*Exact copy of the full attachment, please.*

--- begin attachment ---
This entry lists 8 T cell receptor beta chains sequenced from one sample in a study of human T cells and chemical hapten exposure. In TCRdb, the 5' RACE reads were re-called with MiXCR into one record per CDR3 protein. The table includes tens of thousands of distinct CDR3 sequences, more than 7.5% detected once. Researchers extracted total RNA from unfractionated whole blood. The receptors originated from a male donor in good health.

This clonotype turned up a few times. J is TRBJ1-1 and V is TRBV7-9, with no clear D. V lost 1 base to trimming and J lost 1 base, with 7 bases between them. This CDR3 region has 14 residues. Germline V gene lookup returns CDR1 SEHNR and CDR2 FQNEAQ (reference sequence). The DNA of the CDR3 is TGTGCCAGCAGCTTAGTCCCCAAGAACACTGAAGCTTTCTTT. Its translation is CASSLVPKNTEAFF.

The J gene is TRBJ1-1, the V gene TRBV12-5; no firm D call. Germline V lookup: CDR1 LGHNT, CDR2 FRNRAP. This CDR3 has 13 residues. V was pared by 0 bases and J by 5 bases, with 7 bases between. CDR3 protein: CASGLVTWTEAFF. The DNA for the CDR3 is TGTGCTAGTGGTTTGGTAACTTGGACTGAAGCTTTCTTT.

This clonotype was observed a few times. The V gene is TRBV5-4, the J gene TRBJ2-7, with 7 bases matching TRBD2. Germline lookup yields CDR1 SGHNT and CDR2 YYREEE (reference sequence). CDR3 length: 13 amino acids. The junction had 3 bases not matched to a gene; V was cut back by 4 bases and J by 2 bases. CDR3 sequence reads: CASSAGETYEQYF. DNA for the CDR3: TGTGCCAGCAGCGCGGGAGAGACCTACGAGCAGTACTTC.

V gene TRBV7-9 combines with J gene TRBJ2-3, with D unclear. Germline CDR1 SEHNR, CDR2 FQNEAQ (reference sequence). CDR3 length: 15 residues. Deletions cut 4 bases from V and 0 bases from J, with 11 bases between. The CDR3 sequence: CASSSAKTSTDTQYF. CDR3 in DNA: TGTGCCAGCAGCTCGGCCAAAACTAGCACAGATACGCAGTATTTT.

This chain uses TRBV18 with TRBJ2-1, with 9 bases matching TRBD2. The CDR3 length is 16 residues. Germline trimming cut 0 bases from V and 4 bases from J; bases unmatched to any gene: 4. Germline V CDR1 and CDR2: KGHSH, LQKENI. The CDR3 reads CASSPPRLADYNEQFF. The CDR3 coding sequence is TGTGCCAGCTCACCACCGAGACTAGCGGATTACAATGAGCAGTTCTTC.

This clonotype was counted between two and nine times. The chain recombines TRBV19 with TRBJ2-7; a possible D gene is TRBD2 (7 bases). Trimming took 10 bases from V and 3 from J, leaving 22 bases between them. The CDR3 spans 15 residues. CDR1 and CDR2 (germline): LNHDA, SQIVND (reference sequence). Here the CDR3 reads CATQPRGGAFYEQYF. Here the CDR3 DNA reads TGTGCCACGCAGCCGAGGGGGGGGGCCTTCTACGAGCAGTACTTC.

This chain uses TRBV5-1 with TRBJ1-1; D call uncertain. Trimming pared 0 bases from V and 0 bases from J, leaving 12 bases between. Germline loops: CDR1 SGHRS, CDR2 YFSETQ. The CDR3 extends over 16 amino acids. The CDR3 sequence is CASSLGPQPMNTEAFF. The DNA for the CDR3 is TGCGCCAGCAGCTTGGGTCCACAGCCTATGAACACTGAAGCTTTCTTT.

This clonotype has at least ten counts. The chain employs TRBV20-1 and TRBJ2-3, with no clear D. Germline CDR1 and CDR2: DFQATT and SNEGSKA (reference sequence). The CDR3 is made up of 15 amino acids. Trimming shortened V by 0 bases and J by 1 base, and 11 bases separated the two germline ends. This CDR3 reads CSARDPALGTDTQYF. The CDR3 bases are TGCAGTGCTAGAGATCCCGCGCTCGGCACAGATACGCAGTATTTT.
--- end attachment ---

This entry lists 8 T cell receptor beta chains sequenced from one sample in a study of human T cells and chemical hapten exposure. In TCRdb, the 5' RACE reads were re-called with MiXCR into one record per CDR3 protein. The table includes tens of thousands of distinct CDR3 sequences, more than 7.5% detected once. Researchers extracted total RNA from unfractionated whole blood. The receptors originated from a male donor in good health.

This clonotype turned up a few times. J is TRBJ1-1 and V is TRBV7-9, with no clear D. V lost 1 base to trimming and J lost 1 base, with 7 bases between them. This CDR3 region has 14 residues. Germline V gene lookup returns CDR1 SEHNR and CDR2 FQNEAQ (reference sequence). The DNA of the CDR3 is TGTGCCAGCAGCTTAGTCCCCAAGAACACTGAAGCTTTCTTT. Its translation is CASSLVPKNTEAFF.

The J gene is TRBJ1-1, the V gene TRBV12-5; no firm D call. Germline V lookup: CDR1 LGHNT, CDR2 FRNRAP. This CDR3 has 13 residues. V was pared by 0 bases and J by 5 bases, with 7 bases between. CDR3 protein: CASGLVTWTEAFF. The DNA for the CDR3 is TGTGCTAGTGGTTTGGTAACTTGGACTGAAGCTTTCTTT.

This clonotype was observed a few times. The V gene is TRBV5-4, the J gene TRBJ2-7, with 7 bases matching TRBD2. Germline lookup yields CDR1 SGHNT and CDR2 YYREEE (reference sequence). CDR3 length: 13 amino acids. The junction had 3 bases not matched to a gene; V was cut back by 4 bases and J by 2 bases. CDR3 sequence reads: CASSAGETYEQYF. DNA for the CDR3: TGTGCCAGCAGCGCGGGAGAGACCTACGAGCAGTACTTC.

V gene TRBV7-9 combines with J gene TRBJ2-3, with D unclear. Germline CDR1 SEHNR, CDR2 FQNEAQ (reference sequence). CDR3 length: 15 residues. Deletions cut 4 bases from V and 0 bases from J, with 11 bases between. The CDR3 sequence: CASSSAKTSTDTQYF. CDR3 in DNA: TGTGCCAGCAGCTCGGCCAAAACTAGCACAGATACGCAGTATTTT.

This chain uses TRBV18 with TRBJ2-1, with 9 bases matching TRBD2. The CDR3 length is 16 residues. Germline trimming cut 0 bases from V and 4 bases from J; bases unmatched to any gene: 4. Germline V CDR1 and CDR2: KGHSH, LQKENI. The CDR3 reads CASSPPRLADYNEQFF. The CDR3 coding sequence is TGTGCCAGCTCACCACCGAGACTAGCGGATTACAATGAGCAGTTCTTC.

This clonotype was counted between two and nine times. The chain recombines TRBV19 with TRBJ2-7; a possible D gene is TRBD2 (7 bases). Trimming took 10 bases from V and 3 from J, leaving 22 bases between them. The CDR3 spans 15 residues. CDR1 and CDR2 (germline): LNHDA, SQIVND (reference sequence). Here the CDR3 reads CATQPRGGAFYEQYF. Here the CDR3 DNA reads TGTGCCACGCAGCCGAGGGGGGGGGCCTTCTACGAGCAGTACTTC.

This chain uses TRBV5-1 with TRBJ1-1; D call uncertain. Trimming pared 0 bases from V and 0 bases from J, leaving 12 bases between. Germline loops: CDR1 SGHRS, CDR2 YFSETQ. The CDR3 extends over 16 amino acids. The CDR3 sequence is CASSLGPQPMNTEAFF. The DNA for the CDR3 is TGCGCCAGCAGCTTGGGTCCACAGCCTATGAACACTGAAGCTTTCTTT.

This clonotype has at least ten counts. The chain employs TRBV20-1 and TRBJ2-3, with no clear D. Germline CDR1 and CDR2: DFQATT and SNEGSKA (reference sequence). The CDR3 is made up of 15 amino acids. Trimming shortened V by 0 bases and J by 1 base, and 11 bases separated the two germline ends. This CDR3 reads CSARDPALGTDTQYF. The CDR3 bases are TGCAGTGCTAGAGATCCCGCGCTCGGCACAGATACGCAGTATTTT.